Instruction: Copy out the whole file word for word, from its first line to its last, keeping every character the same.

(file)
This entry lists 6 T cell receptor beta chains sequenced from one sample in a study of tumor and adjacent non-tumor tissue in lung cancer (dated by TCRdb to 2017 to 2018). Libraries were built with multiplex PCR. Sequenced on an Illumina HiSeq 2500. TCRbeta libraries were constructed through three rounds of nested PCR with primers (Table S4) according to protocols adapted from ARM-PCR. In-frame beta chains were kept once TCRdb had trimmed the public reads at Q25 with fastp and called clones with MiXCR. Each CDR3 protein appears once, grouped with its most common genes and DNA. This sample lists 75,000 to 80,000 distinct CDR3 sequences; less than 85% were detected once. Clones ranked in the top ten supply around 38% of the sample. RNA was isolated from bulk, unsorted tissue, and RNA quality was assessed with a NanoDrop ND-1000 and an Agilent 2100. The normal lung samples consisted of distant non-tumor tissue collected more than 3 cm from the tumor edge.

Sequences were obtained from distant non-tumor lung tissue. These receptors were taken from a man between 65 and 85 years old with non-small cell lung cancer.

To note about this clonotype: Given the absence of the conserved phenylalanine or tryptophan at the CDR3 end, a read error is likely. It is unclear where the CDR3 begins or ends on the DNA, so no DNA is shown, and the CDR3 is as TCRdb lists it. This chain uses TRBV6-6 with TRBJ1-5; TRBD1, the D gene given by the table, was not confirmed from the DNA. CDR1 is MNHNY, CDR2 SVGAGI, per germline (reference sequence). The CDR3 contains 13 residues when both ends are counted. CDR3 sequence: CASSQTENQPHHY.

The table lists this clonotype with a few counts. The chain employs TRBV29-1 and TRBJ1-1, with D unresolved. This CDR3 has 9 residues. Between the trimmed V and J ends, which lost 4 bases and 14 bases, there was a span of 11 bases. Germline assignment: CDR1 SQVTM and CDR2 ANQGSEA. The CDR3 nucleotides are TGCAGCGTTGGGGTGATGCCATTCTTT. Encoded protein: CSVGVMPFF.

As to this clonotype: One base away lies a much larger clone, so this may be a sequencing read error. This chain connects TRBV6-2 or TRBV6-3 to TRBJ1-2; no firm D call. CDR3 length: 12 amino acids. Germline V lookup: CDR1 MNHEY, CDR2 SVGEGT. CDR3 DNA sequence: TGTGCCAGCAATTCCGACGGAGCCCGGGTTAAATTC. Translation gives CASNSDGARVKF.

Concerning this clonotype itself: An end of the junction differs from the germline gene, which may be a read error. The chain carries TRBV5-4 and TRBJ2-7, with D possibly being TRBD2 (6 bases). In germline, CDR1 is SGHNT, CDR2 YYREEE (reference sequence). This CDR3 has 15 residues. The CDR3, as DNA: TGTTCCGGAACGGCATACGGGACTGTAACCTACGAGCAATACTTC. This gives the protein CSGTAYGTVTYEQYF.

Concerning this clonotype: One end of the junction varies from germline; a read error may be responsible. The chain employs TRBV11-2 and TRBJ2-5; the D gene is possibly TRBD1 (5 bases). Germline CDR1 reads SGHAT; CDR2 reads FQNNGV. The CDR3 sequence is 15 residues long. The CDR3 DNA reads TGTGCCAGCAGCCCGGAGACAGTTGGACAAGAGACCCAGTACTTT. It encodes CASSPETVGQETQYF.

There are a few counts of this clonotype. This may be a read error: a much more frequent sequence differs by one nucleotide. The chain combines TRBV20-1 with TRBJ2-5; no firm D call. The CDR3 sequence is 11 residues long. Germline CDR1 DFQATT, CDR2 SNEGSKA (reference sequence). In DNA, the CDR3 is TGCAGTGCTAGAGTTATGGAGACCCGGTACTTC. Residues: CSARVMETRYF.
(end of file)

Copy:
This entry lists 6 T cell receptor beta chains sequenced from one sample in a study of tumor and adjacent non-tumor tissue in lung cancer (dated by TCRdb to 2017 to 2018). Libraries were built with multiplex PCR. Sequenced on an Illumina HiSeq 2500. TCRbeta libraries were constructed through three rounds of nested PCR with primers (Table S4) according to protocols adapted from ARM-PCR. In-frame beta chains were kept once TCRdb had trimmed the public reads at Q25 with fastp and called clones with MiXCR. Each CDR3 protein appears once, grouped with its most common genes and DNA. This sample lists 75,000 to 80,000 distinct CDR3 sequences; less than 85% were detected once. Clones ranked in the top ten supply around 38% of the sample. RNA was isolated from bulk, unsorted tissue, and RNA quality was assessed with a NanoDrop ND-1000 and an Agilent 2100. The normal lung samples consisted of distant non-tumor tissue collected more than 3 cm from the tumor edge.

Sequences were obtained from distant non-tumor lung tissue. These receptors were taken from a man between 65 and 85 years old with non-small cell lung cancer.

To note about this clonotype: Given the absence of the conserved phenylalanine or tryptophan at the CDR3 end, a read error is likely. It is unclear where the CDR3 begins or ends on the DNA, so no DNA is shown, and the CDR3 is as TCRdb lists it. This chain uses TRBV6-6 with TRBJ1-5; TRBD1, the D gene given by the table, was not confirmed from the DNA. CDR1 is MNHNY, CDR2 SVGAGI, per germline (reference sequence). The CDR3 contains 13 residues when both ends are counted. CDR3 sequence: CASSQTENQPHHY.

The table lists this clonotype with a few counts. The chain employs TRBV29-1 and TRBJ1-1, with D unresolved. This CDR3 has 9 residues. Between the trimmed V and J ends, which lost 4 bases and 14 bases, there was a span of 11 bases. Germline assignment: CDR1 SQVTM and CDR2 ANQGSEA. The CDR3 nucleotides are TGCAGCGTTGGGGTGATGCCATTCTTT. Encoded protein: CSVGVMPFF.

As to this clonotype: One base away lies a much larger clone, so this may be a sequencing read error. This chain connects TRBV6-2 or TRBV6-3 to TRBJ1-2; no firm D call. CDR3 length: 12 amino acids. Germline V lookup: CDR1 MNHEY, CDR2 SVGEGT. CDR3 DNA sequence: TGTGCCAGCAATTCCGACGGAGCCCGGGTTAAATTC. Translation gives CASNSDGARVKF.

Concerning this clonotype itself: An end of the junction differs from the germline gene, which may be a read error. The chain carries TRBV5-4 and TRBJ2-7, with D possibly being TRBD2 (6 bases). In germline, CDR1 is SGHNT, CDR2 YYREEE (reference sequence). This CDR3 has 15 residues. The CDR3, as DNA: TGTTCCGGAACGGCATACGGGACTGTAACCTACGAGCAATACTTC. This gives the protein CSGTAYGTVTYEQYF.

Concerning this clonotype: One end of the junction varies from germline; a read error may be responsible. The chain employs TRBV11-2 and TRBJ2-5; the D gene is possibly TRBD1 (5 bases). Germline CDR1 reads SGHAT; CDR2 reads FQNNGV. The CDR3 sequence is 15 residues long. The CDR3 DNA reads TGTGCCAGCAGCCCGGAGACAGTTGGACAAGAGACCCAGTACTTT. It encodes CASSPETVGQETQYF.

There are a few counts of this clonotype. This may be a read error: a much more frequent sequence differs by one nucleotide. The chain combines TRBV20-1 with TRBJ2-5; no firm D call. The CDR3 sequence is 11 residues long. Germline CDR1 DFQATT, CDR2 SNEGSKA (reference sequence). In DNA, the CDR3 is TGCAGTGCTAGAGTTATGGAGACCCGGTACTTC. Residues: CSARVMETRYF.